As practitioners of business analysis, we help facilitate valuable change in organisations. We help our organisations strive towards their organisational objectives, and in doing so we help to define, instil and reinforce change. Yet, whilst we may be progressing objectives that seem exciting and empowering to us, we might find that some stakeholders resist the change. We might even sense that some people fear change altogether.
When talking about resistance and fear of change, I am always reminded of a situation I observed over a decade ago, which is as relevant now as it was then. A contact centre was rationalising its processes and office space, and started to standardise workers’ desk space. It was seemingly positive and non-contentious—people would get new equipment—yet one seemingly insurmountable issue emerged. Yet it seemed so minor…
The Problem with the Post Tray
Historically some people had been given three post trays rather than two, and the new standard layout limited everyone to having only two trays. The people who had three trays tended to be people who had been with the organisation the longest, and they were very vocal and reluctant to give up their extra tray. This issue seemed to over-spill into general cynicism and resistance to the initiative generally. As a BA, it is easy to think people are being petty. I mean, how important can a plastic postal tray really be? Yet it is important that we find out.
In order to understand issues like this, it is important that we get closer to the reason for the reluctance or resistance. Perhaps, for example:
- The extra tray has become a ‘status symbol’ differentiating those who are perceived as more ‘senior’
- Staff weren’t consulted so don’t feel bought in
- The extra tray is used for a genuine purpose that wasn’t considered
Of course, there may be many other reasons too. These are symptoms of distress and disengagement and ignoring them is dangerous. Getting to understand the reasons, and truly empathising and engaging will help us co-create a solution that works all round.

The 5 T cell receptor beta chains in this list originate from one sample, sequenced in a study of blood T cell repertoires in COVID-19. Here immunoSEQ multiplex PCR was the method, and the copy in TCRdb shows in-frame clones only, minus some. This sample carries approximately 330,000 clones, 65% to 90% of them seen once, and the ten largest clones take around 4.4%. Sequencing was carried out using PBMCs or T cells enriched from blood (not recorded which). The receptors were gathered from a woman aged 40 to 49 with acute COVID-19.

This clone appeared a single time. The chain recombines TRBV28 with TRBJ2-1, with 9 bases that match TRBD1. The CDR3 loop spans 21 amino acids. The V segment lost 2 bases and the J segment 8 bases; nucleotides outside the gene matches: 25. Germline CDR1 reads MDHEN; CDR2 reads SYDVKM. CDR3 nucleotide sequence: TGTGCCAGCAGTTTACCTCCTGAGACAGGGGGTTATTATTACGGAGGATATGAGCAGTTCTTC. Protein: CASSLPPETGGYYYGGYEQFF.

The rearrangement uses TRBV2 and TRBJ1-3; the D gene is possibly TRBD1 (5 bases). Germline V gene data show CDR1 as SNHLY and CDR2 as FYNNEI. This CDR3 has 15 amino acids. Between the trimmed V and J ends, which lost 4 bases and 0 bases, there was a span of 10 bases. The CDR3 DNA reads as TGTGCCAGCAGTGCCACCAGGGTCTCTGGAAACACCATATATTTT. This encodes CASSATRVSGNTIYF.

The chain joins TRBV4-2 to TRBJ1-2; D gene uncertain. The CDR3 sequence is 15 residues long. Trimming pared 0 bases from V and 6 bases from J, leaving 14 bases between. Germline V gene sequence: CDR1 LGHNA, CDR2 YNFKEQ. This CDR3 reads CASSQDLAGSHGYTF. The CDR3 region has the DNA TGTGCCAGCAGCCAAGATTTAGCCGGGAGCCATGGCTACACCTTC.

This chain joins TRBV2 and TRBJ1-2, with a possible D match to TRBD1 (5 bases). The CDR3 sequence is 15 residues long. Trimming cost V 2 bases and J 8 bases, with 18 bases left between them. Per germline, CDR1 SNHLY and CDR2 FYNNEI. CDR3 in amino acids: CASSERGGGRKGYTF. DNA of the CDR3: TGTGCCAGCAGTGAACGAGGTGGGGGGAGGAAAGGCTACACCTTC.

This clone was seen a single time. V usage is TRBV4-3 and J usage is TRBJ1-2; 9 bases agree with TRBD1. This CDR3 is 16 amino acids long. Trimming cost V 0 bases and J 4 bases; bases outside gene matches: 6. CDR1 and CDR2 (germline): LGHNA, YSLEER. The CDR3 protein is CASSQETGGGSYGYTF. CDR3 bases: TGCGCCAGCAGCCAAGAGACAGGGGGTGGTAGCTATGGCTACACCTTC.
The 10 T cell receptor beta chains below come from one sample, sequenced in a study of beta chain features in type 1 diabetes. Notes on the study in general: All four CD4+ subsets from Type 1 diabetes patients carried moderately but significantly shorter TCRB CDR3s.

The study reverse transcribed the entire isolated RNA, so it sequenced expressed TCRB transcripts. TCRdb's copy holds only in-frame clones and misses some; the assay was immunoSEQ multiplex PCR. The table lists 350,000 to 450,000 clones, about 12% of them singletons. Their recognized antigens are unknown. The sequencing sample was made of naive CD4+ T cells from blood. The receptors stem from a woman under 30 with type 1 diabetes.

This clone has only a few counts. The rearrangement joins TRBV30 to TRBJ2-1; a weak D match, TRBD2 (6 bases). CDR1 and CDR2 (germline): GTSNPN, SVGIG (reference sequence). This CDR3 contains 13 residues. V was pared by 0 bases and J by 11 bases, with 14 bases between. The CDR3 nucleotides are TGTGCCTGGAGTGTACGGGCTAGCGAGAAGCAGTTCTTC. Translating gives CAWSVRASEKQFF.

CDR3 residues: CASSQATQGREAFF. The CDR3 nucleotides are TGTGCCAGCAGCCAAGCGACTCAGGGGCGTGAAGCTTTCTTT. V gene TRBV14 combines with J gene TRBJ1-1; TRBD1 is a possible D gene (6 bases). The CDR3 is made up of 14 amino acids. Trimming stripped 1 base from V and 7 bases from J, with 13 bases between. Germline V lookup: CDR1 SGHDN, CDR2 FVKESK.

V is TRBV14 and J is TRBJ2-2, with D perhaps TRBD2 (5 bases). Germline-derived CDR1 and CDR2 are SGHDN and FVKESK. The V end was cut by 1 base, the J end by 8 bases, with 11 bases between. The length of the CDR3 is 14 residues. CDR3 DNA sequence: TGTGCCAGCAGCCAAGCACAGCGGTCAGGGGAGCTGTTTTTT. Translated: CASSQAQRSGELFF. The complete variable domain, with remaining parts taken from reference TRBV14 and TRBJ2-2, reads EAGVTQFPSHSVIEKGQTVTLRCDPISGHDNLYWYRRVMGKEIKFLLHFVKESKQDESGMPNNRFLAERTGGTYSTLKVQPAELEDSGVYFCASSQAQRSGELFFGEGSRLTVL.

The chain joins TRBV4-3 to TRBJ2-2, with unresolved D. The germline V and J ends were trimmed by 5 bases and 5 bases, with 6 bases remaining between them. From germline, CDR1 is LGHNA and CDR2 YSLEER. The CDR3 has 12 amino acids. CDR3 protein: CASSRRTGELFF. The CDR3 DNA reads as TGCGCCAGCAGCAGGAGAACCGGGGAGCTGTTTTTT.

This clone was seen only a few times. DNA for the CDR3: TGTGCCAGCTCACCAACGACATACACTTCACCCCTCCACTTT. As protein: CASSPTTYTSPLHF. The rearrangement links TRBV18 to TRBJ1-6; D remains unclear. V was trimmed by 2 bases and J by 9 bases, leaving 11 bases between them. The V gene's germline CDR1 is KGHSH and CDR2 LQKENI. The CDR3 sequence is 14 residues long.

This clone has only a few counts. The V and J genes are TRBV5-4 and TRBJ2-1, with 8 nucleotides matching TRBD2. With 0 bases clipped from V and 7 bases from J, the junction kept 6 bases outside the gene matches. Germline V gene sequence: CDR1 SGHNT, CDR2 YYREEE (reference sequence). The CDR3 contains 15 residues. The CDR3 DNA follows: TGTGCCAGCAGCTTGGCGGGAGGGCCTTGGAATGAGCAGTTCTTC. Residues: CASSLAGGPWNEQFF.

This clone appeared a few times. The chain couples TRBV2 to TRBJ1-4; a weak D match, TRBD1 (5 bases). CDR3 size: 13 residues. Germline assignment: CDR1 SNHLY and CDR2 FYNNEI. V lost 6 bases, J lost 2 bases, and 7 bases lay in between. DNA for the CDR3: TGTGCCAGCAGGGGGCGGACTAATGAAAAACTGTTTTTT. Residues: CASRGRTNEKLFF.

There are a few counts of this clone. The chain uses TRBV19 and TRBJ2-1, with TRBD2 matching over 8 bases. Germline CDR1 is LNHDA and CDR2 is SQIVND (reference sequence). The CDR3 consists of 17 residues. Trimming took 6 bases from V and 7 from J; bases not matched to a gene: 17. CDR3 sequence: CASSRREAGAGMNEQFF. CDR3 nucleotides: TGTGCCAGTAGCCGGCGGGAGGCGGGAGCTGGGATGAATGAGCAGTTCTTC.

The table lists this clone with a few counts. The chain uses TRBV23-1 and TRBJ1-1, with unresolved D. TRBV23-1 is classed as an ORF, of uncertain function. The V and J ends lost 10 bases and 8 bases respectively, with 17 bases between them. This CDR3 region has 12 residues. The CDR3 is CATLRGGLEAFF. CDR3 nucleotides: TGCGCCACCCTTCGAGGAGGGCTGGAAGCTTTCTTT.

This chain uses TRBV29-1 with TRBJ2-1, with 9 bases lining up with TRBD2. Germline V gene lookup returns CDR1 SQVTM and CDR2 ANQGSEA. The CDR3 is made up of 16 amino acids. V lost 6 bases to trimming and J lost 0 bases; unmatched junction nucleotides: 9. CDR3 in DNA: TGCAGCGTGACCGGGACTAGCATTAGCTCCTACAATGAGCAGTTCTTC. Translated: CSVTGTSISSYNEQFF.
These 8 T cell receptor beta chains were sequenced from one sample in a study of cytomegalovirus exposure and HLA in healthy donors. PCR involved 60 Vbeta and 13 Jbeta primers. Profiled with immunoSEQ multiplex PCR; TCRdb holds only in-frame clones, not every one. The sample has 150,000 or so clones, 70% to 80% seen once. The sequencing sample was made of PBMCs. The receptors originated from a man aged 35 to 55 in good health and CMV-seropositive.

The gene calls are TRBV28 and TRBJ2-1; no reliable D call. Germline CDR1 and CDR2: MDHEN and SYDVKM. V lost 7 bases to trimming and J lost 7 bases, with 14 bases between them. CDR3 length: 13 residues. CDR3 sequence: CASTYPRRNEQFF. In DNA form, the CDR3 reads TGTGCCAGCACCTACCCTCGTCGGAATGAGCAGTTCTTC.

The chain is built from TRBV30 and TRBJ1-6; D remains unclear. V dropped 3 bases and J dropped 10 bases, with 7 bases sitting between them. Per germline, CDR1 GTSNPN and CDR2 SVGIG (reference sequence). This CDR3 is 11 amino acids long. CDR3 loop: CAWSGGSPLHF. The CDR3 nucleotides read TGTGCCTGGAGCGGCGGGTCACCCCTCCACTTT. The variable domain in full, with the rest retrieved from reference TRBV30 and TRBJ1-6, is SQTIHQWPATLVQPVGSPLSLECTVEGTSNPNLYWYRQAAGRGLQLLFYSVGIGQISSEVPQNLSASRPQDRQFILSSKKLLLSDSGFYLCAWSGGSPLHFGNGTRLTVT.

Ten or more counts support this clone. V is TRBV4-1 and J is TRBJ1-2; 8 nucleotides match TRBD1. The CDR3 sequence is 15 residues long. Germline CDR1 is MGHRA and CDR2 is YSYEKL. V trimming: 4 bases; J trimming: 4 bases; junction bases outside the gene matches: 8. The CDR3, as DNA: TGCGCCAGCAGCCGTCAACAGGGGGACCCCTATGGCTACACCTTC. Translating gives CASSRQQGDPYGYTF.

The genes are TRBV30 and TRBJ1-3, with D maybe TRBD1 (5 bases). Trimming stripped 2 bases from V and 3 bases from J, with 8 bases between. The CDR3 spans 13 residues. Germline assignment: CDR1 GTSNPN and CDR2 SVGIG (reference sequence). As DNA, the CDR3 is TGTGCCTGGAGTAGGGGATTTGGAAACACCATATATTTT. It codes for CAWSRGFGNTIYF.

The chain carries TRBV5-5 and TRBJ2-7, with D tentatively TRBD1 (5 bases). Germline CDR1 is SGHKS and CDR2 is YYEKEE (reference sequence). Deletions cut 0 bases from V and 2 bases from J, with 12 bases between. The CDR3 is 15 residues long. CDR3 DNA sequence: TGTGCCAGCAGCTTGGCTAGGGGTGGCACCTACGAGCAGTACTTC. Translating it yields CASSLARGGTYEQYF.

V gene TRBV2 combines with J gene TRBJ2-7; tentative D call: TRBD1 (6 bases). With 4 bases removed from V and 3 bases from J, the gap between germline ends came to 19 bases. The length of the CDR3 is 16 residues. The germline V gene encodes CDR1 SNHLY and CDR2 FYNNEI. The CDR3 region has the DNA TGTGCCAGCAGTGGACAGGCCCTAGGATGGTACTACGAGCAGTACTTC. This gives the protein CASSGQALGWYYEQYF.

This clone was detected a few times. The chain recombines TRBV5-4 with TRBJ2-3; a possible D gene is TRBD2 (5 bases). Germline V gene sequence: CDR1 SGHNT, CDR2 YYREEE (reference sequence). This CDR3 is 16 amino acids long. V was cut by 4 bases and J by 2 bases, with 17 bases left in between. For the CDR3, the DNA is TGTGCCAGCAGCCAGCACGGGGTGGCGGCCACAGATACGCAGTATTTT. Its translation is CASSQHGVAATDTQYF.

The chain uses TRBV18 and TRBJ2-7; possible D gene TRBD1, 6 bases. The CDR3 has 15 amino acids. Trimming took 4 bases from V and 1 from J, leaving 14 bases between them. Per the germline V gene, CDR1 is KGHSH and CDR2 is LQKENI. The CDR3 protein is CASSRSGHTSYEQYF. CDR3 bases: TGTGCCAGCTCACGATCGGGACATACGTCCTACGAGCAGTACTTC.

Change Is Scary and Inconvenient
It is often the case that even valuable and beneficial change actually causes inconvenience in the short term. Sometimes it’s necessary for new processes and ways of working to ‘bed in’. Sometimes change might literally destroy knowledge that a stakeholder already has or may require significant re-learning. This can act as a major barrier to change.
It’s easy to think that as BAs we are immune to this fear of change, but of course we are not. When change affects us personally, we will feel just as unsettled as any other stakeholder. Perhaps it will help to consider an example…
Why Aren’t We Using Dvorak Keyboards?
If you speak English as a first language, you are probably sitting at a computer or device with a QWERTY keyboard. This keyboard layout was chosen back in the days of manual typewriters, specifically to avoid jamming. It is believed it was designed minimise the chance of two adjacent keys being simultaneously pressed. This creates more motion for the typist’s hands, more stretching, and (potentially) more strain than is necessary.
A layout that is reportedly superior—the ‘Dvorak’ keyboard’—which reduces stretching and strain was patented by Dr. August Dvorak & Dr. William Dealey in 1936. With the advent of computers, and no need to worry about jamming typewriter hammers, we could transition to the new layout tomorrow.
So, let me ask you this. If somebody came into your office tomorrow and replaced your keyboard with a Dvorak layout, how would you feel?
I know how I would feel—annoyed! I would have to re-learn a skill that I rely on every day (typing!). It would slow me down in the short term, and—even though I know there is a long term benefit—I’d struggle to be enthused. Chances are you’d feel annoyed too if this were to happen to you, re-learning is hard.
When change is implemented in organisations, stakeholders often have to re-learn in a similar way—and they are likely to experience similar justified feelings of reluctance.
Empathising with our stakeholders whilst ensuring we maintain an ongoing healthy focus on co-creation will help us achieve change that sticks. Ensuring that there is regular, clear communication, and that we conduct ongoing stakeholder analysis is crucial. Working to build buy-in and enabling stakeholders of all types to have a voice will help. But most of all remembering that change can be unsettling—and acting empathetically and ethically—will help us build rapport and collaboratively cultivate a shared solution.
What are your views, do you have anything to add? I’d love to hear your experiences and tips. Please add a comment below, and let’s keep the conversation flowing!
If you’ve enjoyed this article don’t forget to subscribe.
About the author:
Adrian Reed is Principal Consultant at Blackmetric Business Solutions, an organisation that offers Business Analysis consulting and training solutions. Adrian is a keen advocate of the analysis profession, and is constantly looking for ways of promoting the value that good analysis can bring.
To find out more about the training and consulting services offered at Blackmetric, please visit www.blackmetric.com